I was one of them, and you did change my way of thinking, and im thankfull. But i wasn't gonna post anything, because there is no need... But with the swine thing, you took it a little too far, so i had to respond...

    Or maybe you want for all of the members to post how great and smart you are...
     
  14. I took the time to read it Morg - I found it a very thorough and thought-provoking read.

    Your posts are great, but it is truly your fashion sense which is of biblical greatness!

    But seriously, so many people rush to publish their work these days. Looking back now, I feel that I rushed with my first publication. Not to be deemed super-cool on forums as I didn't attend any then, but because I desperately wanted to leave my mark.

    While I still use some of the material in Prox.FX, I feel it was too early in my career - I'm now performing several gigs a week and have a wealth of MUCH stronger and much more unique material, I've been writing the full length follow up to the first book for a year or so now, chopping and changing the routines in there and one day in the future I'm sure I'll be happy enough to go to print again.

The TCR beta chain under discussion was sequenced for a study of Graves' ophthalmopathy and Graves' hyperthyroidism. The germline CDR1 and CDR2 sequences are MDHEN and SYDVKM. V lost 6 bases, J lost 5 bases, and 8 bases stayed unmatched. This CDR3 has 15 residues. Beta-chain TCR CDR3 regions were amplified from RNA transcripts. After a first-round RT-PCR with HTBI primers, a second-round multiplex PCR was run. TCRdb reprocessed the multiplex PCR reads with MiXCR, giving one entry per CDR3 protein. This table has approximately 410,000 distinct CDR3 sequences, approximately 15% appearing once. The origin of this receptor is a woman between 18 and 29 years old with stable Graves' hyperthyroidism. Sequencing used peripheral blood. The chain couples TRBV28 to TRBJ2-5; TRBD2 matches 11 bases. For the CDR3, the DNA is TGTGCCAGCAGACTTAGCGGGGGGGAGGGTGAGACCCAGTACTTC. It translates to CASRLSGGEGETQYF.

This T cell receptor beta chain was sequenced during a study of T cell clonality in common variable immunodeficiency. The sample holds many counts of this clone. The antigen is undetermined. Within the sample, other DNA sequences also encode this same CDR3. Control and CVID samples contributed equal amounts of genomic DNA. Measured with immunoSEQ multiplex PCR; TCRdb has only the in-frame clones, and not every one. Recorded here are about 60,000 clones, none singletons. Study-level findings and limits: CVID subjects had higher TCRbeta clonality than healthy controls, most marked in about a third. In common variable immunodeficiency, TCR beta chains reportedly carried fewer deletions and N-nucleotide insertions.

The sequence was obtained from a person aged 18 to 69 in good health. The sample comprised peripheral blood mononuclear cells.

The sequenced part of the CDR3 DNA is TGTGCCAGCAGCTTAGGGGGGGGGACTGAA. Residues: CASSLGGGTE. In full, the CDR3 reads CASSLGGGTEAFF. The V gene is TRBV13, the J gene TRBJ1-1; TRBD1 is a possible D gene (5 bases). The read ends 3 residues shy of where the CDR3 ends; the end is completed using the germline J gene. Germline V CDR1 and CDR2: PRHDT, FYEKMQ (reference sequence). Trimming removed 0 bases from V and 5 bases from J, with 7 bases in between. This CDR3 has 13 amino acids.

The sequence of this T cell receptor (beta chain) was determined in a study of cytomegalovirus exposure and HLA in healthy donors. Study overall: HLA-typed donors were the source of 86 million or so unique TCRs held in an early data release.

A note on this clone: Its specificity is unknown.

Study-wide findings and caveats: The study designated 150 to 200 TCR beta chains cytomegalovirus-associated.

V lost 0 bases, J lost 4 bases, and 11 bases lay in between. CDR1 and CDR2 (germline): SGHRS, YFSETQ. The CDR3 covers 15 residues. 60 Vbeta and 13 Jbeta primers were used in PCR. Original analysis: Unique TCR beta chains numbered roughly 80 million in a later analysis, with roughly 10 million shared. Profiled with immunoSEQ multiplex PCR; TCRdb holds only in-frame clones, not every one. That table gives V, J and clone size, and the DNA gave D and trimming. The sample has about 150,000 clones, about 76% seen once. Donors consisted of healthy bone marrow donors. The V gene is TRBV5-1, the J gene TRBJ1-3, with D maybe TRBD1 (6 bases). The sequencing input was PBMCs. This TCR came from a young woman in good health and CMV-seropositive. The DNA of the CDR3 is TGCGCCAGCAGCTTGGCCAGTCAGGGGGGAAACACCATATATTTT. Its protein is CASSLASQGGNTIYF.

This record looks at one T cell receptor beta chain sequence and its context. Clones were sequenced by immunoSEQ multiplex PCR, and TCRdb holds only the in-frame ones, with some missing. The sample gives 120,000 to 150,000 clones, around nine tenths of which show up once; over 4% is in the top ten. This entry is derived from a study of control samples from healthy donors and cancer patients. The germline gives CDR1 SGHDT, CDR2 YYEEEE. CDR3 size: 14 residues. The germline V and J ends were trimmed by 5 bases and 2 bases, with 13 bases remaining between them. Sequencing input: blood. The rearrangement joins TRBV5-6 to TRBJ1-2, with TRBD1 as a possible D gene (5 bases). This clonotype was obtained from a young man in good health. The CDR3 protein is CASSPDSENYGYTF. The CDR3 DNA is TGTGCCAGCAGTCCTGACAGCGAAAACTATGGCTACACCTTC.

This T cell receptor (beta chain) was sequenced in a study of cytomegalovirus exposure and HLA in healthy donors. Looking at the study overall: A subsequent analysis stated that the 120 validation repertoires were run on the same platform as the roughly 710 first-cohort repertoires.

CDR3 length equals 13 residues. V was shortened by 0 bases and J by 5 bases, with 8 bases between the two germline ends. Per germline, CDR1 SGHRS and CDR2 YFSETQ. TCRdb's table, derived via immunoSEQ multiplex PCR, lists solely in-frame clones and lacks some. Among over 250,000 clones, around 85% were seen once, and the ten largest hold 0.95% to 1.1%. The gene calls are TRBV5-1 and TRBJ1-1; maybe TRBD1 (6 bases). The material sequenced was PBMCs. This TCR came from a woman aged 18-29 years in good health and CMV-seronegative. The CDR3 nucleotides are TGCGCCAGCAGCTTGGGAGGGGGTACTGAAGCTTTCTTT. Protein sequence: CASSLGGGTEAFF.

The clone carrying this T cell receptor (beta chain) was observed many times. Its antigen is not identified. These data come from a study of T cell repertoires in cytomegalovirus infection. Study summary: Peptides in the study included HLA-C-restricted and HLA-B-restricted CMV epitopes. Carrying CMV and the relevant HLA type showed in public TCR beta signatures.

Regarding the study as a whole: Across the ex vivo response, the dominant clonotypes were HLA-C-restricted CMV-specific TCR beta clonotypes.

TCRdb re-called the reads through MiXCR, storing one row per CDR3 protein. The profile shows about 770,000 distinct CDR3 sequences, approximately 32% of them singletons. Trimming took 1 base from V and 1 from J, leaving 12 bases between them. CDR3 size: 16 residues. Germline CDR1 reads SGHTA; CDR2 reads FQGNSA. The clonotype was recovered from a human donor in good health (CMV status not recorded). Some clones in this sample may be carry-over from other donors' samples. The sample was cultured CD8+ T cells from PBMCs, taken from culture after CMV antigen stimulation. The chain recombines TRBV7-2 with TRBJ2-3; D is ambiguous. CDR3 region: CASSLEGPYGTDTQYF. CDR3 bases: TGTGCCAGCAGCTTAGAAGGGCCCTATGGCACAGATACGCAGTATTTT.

Until then, I'm happy performing my material and occasionally releasing a single effect here and there when I feel that people my actually get something out of it, rather than just for me :)

    Thanks again for your post - I'm sure it'll give many alot to think about :)

    D.
     
  15. Hey Tumbleweed – you don’t have to leave...but what you post and how you approach the forum can be geared towards making that change. I perform weekly in restaurants and private shows – but don’t feel this forum hurts me...but what I post is an expression of my experience. You seem like a good guy, and I have read your many of your posts – if you leave, I hope you come back enriched and share with those...rather than what happens now, the blind leading the blind for the most part...and when someone with vision tries to lead them...the blind say...What the hell do you know?

    Thanks Coastaldude – feedback like that is important. It’s like when you do an effect and nobody is making noise or looking like they are enjoying it...you would rather them boo...than sit expressionless. Glad that it had the impact with you I hoped for.